"The real risk of only using the SET and performance-based standards is they have to be designed properly, constructed properly and maintained to keep up that efficiency," Maner says. "If any of those areas are not done adequately, then it's going to exceed the [chemical loading] rates. My position has been you can use the SET but you have to have a minimum of 30 percent of undisturbed land. That's like insurance. The other things that are really good about what's being proposed is the prohibition of those egregious uses that should not be in the watershed of a water supply lake, such as natural gas exploration, mining extraction, high-density animal operations, landfills, hazardous waste transfer stations, all those things that should not be in there. That's good."

Althoff says developers have always favored a performance-based approach and have lobbied for it throughout the plan's development. Maner says it's natural that developers would take an interest in how the plan turns out, but doesn't think they have had any undue influence on the process.

"I would say that the major landholders in the county's portion of the watershed are the two main developers and CAW, and yes, they have had influence on this because we are all the major landholders. So, because they understand it, and make comments, then the planners respond to that. I don't think they've done anything under the table. They're just major property holders so they've had changes in what was originally proposed. But it's all going to come down to what Judge Villines wants and how well the quorum court members are educated," Maner says.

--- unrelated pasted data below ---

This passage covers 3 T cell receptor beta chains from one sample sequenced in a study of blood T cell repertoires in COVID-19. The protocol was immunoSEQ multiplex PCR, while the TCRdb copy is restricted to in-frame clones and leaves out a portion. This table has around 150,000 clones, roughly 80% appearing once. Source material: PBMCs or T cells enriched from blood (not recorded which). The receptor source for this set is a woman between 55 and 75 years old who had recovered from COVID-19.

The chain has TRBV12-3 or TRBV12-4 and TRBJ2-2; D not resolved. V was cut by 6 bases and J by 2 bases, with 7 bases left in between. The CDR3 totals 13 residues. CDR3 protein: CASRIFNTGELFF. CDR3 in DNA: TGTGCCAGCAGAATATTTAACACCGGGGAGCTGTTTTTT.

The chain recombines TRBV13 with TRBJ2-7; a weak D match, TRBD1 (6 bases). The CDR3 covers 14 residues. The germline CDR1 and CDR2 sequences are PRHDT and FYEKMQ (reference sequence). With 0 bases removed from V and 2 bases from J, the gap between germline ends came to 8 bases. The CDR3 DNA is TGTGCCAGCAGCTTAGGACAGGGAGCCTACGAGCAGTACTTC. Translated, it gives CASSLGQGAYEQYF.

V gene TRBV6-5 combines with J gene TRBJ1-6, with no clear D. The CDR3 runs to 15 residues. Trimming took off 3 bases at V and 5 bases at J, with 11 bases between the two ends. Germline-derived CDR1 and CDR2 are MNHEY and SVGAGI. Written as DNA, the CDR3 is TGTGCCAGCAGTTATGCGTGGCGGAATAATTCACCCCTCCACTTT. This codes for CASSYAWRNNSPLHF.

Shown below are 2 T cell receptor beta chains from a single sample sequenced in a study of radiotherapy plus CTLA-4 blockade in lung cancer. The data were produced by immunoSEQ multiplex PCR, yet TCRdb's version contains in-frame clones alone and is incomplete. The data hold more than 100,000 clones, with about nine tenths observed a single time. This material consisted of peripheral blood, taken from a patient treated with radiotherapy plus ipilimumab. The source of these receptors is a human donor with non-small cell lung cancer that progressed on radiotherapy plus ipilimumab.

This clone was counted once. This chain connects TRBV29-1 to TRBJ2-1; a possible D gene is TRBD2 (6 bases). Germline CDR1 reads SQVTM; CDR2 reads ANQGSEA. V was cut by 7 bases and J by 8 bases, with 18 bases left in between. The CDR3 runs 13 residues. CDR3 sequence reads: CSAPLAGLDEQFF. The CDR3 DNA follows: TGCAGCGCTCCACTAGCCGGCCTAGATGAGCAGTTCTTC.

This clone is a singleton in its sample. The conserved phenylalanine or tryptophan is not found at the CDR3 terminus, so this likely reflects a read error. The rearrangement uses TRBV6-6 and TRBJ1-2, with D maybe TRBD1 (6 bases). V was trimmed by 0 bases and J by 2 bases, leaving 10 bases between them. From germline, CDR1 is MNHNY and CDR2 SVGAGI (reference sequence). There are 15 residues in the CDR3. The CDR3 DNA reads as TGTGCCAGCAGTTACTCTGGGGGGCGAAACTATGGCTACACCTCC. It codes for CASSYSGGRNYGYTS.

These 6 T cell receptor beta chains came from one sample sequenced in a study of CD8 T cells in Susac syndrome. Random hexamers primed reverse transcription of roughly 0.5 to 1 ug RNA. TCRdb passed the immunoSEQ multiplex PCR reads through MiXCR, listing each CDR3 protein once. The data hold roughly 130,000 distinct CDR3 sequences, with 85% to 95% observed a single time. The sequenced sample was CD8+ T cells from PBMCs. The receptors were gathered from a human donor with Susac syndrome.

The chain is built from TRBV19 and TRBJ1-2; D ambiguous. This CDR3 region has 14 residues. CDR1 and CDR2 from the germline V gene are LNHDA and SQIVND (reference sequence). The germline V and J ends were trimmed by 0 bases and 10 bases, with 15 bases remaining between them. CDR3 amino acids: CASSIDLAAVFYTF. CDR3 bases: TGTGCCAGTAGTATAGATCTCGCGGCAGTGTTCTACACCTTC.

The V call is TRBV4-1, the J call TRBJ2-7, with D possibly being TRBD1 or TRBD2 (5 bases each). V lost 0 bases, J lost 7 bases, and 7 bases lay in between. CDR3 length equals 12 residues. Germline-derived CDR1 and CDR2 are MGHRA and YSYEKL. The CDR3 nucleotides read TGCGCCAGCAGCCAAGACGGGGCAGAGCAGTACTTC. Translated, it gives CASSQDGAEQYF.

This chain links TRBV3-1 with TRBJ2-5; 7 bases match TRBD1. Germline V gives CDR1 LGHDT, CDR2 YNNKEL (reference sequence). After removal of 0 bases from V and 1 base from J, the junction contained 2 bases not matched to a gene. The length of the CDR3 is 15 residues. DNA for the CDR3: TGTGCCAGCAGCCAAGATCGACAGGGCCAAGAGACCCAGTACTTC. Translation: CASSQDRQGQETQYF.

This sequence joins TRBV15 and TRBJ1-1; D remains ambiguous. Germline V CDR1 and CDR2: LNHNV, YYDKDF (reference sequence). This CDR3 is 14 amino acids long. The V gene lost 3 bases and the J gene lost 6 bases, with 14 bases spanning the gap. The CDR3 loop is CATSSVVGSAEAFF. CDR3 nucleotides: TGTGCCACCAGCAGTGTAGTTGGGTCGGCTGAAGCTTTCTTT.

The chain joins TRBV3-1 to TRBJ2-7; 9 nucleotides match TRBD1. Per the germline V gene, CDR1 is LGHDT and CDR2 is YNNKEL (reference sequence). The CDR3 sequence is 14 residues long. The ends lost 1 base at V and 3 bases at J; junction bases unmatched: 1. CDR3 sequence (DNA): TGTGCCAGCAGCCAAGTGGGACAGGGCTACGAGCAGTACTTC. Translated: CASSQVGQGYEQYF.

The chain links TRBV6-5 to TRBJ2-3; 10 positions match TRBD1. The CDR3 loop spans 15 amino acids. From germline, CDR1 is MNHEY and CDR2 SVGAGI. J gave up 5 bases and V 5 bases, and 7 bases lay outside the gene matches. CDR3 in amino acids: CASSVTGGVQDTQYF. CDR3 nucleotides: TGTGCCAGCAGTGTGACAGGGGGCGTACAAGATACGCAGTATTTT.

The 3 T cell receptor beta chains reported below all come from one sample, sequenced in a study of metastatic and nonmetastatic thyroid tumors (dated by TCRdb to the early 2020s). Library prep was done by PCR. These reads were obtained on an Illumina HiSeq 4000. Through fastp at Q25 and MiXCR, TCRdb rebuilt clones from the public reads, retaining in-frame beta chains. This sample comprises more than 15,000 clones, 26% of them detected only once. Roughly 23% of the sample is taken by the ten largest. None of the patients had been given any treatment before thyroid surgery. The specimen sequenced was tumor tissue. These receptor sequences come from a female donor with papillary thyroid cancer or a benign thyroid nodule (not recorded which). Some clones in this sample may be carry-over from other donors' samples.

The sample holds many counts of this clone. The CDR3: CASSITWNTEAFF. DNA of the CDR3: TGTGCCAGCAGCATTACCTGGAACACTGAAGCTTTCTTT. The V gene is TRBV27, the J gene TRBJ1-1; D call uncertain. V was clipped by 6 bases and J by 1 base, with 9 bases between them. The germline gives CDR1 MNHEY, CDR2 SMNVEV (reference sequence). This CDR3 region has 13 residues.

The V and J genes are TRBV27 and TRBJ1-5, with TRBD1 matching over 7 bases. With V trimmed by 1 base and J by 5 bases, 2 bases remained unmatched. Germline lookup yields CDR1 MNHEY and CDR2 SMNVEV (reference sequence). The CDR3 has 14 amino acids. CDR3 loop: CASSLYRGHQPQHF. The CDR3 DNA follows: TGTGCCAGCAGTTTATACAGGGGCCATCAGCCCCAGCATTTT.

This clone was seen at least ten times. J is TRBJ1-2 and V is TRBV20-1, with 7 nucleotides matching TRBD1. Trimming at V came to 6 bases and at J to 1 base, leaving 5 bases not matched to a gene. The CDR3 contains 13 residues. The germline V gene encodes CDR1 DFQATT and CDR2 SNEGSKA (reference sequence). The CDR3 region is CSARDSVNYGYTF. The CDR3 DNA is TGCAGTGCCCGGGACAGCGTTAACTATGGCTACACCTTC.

The quorum court, according to Althoff, will be instrumental in getting any kind of protections for the lake passed. Since they will ultimately vote on the land use plan, their understanding of the issue is critical.

"When we developed the original watershed management plan in 2008, we never did have the quorum court's buy-in on it at all. For some of them it was over their head. They had never seen land-use, they had never seen any of that stuff before and they didn't care. The problem was, we spent $1.2 million on a plan and we didn't have buy-in from the county leadership and therefore we couldn't generate enough political will to pass the management plan criteria, so we got this watered down thing we're talking about now."

Althoff is also worried that groups like Secure Arkansas, who, according to a mass email from one of the group's leaders, believe that attempts to regulate the watershed are part of a U.N. plot to undermine private property, will have some success in lobbying quorum court members.

"I'm concerned that now that we're showing up on their bubble, they're really going to lobby the quorum court, which to begin with was very reluctant to go into this kind of land use plan," she says.

The county's planning department is accepting public comments on the proposed plan until Jan. 31. You can view it here: arktimes.com/lakemaumelleplan. Maner said the plan will then go to the county planning board before moving on to the quorum court. A final draft of the plan probably won't make it to the quorum court until the spring of next year.